While Riverdance sucks its final coach parties into the cavernous Hammersmith Apollo (“strictly last season ever,” so they say), its polar opposite is drawing a more esoteric crowd to the bowels of the Barbican. Irish step-dancer Colin Dunne held three world titles by the tender age of 10 and, in 1995, replaced Michael Flatley as the star of Riverdance. Since then, though, he has been exploring contemporary dance, and – reading between the lines of his solo show Out of Time – now has mixed feelings about the tradition in which he grew up.
Staking out his current position, Dunne appears first in trackie bottoms and bare feet. Deconstructing the traditional steps, slowing them so we can take in the detail, they acquire a startling sensuality, the soft-soled frottage making you think of the texture of flesh. Breaking more rules, he adds an upper-body freedom, loosening his arms and rolling his shoulders. It’s Dunne’s two-finger reproach to the trammelling rules of the competition scene, where trying anything new is artistic suicide. A soundtrack of metal-capped footfalls traipsing long, empty corridors invokes the loneliness of the long-distance Irish dancer.
Archive film clips continue the history lesson. A woman whose face we never see steps tirelessly and endlessly, feet flying, her body a chaste blank, the folds of her skirt flapping hypnotically. A portly man in a suit defies his girth with twinkletoes buoyancy. A trio of old gaffers draw a crowd in a County Cork town square. Then there’s the 10-year-old Dunne, his hair combed flat, prancing like a dressage pony around the set of Blue Peter in 1978, and showing the viewers his trophies.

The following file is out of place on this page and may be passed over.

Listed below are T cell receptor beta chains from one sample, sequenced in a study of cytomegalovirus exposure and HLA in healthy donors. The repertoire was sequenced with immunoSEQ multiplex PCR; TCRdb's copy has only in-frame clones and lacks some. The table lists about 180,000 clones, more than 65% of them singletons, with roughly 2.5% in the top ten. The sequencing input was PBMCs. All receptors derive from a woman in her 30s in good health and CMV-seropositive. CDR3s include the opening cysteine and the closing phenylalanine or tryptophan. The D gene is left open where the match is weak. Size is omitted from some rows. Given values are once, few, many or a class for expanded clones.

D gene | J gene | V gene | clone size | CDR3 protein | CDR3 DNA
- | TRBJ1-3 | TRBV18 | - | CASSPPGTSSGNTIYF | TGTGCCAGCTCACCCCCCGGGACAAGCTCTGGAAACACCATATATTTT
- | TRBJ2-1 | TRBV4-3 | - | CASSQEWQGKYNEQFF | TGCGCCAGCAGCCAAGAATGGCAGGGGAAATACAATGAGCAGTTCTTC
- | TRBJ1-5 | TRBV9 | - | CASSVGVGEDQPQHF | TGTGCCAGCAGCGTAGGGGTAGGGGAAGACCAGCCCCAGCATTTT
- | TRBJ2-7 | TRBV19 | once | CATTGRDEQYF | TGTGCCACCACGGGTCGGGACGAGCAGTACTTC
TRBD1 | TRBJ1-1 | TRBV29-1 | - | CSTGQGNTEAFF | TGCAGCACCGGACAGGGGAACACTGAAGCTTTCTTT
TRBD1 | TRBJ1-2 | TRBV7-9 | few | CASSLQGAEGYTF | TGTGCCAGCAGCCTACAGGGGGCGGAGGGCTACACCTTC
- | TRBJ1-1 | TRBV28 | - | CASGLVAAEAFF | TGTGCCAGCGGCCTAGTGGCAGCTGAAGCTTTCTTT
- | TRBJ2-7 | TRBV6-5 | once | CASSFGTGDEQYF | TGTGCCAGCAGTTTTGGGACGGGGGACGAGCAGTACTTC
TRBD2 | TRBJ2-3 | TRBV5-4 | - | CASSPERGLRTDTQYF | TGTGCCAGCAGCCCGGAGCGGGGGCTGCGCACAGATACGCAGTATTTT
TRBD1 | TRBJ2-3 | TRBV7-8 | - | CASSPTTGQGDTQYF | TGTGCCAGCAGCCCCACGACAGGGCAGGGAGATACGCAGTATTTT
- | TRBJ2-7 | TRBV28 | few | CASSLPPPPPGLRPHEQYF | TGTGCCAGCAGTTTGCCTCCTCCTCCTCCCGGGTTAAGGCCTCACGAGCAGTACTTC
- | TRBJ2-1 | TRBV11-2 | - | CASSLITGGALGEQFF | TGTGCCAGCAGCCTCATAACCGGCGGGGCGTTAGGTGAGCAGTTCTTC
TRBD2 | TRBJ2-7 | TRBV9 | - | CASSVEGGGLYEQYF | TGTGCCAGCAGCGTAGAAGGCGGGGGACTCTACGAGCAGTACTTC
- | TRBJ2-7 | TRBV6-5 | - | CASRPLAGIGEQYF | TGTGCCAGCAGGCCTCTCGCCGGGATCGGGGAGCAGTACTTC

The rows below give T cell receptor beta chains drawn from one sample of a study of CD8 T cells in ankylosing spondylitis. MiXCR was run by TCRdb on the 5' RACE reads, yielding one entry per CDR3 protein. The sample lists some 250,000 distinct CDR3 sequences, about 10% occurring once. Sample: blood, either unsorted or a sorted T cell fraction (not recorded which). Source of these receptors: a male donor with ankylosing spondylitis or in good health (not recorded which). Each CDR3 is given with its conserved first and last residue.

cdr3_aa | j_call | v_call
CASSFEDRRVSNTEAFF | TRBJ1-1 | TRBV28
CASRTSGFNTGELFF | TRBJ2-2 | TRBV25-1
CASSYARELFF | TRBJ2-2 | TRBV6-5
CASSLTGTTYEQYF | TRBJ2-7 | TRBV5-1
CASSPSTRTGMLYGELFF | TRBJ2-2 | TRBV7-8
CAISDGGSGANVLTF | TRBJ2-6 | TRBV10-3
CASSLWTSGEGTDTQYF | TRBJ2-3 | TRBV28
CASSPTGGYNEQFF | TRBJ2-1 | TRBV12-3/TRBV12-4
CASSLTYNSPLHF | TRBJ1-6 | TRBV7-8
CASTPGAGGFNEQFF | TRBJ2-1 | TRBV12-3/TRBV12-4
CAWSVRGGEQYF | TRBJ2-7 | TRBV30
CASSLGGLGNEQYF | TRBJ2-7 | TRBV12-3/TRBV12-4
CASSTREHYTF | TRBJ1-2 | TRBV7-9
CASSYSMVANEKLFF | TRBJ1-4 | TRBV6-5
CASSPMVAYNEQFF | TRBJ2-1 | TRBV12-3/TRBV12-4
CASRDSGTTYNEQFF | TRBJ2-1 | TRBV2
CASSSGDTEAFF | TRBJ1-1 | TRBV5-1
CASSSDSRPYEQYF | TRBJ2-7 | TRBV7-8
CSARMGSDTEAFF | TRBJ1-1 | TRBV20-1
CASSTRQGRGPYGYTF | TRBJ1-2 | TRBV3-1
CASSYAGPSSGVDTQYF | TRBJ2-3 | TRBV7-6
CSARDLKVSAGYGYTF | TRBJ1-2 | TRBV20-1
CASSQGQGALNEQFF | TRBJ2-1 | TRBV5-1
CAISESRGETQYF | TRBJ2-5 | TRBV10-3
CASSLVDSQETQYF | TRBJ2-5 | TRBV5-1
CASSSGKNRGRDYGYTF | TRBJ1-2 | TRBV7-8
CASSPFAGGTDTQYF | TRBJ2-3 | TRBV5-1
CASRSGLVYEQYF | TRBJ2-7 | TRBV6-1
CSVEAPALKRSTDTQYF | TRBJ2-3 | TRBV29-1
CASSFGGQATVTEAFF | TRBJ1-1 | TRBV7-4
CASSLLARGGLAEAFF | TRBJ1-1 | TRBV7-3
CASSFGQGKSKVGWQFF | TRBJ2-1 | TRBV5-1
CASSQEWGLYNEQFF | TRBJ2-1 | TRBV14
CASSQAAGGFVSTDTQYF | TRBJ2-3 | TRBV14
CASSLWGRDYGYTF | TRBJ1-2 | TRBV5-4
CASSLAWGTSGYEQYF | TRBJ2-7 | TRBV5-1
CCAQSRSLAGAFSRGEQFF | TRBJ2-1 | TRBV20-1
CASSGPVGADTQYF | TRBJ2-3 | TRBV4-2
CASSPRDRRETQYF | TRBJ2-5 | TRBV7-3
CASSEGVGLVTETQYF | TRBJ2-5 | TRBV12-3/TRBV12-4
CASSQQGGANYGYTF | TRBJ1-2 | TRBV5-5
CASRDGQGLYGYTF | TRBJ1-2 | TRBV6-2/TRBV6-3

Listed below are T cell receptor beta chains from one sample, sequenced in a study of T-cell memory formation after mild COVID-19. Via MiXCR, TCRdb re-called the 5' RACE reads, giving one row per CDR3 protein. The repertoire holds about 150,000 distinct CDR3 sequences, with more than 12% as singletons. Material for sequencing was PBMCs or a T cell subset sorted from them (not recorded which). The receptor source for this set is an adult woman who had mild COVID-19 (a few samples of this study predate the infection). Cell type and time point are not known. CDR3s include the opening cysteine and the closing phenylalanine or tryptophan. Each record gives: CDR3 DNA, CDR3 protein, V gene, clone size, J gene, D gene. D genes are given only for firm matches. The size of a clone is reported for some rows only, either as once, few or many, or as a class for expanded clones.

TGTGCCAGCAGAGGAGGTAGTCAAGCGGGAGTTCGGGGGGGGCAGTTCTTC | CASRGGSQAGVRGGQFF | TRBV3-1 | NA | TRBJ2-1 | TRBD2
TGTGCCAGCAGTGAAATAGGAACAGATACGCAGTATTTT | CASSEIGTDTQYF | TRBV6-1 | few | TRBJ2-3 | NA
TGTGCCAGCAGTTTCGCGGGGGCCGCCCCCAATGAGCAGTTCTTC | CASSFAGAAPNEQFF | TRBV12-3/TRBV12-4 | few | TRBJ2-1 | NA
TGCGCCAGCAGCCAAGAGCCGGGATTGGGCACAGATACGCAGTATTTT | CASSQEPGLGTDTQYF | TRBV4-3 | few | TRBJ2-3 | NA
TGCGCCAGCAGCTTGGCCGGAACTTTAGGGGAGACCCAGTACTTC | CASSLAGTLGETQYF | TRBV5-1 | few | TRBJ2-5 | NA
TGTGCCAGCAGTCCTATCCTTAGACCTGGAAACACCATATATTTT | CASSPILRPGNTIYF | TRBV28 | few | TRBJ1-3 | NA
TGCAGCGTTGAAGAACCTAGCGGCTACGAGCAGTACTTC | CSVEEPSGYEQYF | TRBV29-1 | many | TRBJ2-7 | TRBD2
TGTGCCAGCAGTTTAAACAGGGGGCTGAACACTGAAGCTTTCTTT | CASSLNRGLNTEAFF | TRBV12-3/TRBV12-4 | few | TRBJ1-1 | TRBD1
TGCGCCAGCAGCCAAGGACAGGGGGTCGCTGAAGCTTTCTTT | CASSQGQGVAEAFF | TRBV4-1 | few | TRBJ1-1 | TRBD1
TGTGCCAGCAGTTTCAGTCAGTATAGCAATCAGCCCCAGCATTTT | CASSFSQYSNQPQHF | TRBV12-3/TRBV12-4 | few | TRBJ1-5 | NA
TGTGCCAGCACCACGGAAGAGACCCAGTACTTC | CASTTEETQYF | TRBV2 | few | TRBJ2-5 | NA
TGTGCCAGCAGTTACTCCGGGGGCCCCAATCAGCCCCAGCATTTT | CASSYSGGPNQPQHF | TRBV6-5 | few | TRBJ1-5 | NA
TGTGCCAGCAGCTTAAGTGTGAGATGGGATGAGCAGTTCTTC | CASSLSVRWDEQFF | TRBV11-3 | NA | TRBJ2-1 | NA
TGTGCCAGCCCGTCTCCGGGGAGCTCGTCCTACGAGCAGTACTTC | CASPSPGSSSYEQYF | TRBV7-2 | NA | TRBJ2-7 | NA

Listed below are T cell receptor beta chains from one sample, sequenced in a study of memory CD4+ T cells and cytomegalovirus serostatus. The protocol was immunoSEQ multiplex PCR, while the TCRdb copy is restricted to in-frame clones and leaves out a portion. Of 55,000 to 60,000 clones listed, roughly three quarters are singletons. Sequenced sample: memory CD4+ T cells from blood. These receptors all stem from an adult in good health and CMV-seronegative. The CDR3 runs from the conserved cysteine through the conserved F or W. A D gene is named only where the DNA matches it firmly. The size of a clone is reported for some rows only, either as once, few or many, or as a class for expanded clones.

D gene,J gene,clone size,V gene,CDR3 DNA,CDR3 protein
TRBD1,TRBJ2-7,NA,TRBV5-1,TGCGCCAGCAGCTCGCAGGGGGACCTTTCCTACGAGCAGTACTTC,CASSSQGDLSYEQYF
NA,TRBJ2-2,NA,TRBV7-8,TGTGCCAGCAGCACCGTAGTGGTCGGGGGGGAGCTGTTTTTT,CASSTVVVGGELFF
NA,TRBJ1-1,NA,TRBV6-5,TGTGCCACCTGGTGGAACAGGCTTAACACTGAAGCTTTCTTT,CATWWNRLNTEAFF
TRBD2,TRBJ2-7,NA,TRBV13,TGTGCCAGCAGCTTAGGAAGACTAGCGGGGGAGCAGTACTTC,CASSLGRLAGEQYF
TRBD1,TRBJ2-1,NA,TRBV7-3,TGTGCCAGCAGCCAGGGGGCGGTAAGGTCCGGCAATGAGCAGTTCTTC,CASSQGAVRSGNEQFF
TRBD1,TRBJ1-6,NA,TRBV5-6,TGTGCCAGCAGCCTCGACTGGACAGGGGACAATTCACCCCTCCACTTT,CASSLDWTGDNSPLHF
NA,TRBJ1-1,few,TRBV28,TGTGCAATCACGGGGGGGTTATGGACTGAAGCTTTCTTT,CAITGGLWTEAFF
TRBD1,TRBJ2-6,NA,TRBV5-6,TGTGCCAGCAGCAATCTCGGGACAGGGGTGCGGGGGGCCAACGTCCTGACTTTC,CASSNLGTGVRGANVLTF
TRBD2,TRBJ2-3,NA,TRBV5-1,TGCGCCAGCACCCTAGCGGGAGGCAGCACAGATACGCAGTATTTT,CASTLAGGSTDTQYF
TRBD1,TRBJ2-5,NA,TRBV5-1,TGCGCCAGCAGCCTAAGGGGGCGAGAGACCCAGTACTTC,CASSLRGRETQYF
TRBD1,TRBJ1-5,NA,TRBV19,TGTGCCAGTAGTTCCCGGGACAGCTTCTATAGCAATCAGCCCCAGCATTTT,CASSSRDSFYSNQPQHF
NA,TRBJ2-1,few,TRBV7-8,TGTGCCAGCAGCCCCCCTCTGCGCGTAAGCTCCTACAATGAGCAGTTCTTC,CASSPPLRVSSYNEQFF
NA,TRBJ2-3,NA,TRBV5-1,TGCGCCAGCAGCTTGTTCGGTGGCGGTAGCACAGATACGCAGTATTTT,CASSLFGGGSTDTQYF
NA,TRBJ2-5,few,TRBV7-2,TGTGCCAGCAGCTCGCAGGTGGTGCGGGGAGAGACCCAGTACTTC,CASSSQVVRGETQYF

The show’s title, Out of Time, takes on a second meaning as the 40-year-old Dunne dances, in his own private tempo, out of synch, while watching the oldies on film. And it comes as a shock to realise that, until 50 minutes into a 65-minute show, you’ve heard not a note of Irish music. Dunne prefers to dance to white noise, or makes his own music from the traditional rhythmic mnemonic “Rashers-and-sausages, rashers-and-sausages”, later replaced with a rebellious “How do we do that and why do we do that?”. Does he protest too much? It takes a tradition to break with one, and it was the hierarchy of a competitive and conservative culture that won Dunne his spurs. Yet this show also feels like a liberation. The world surely has room for both.
Review by Jenny Gilbert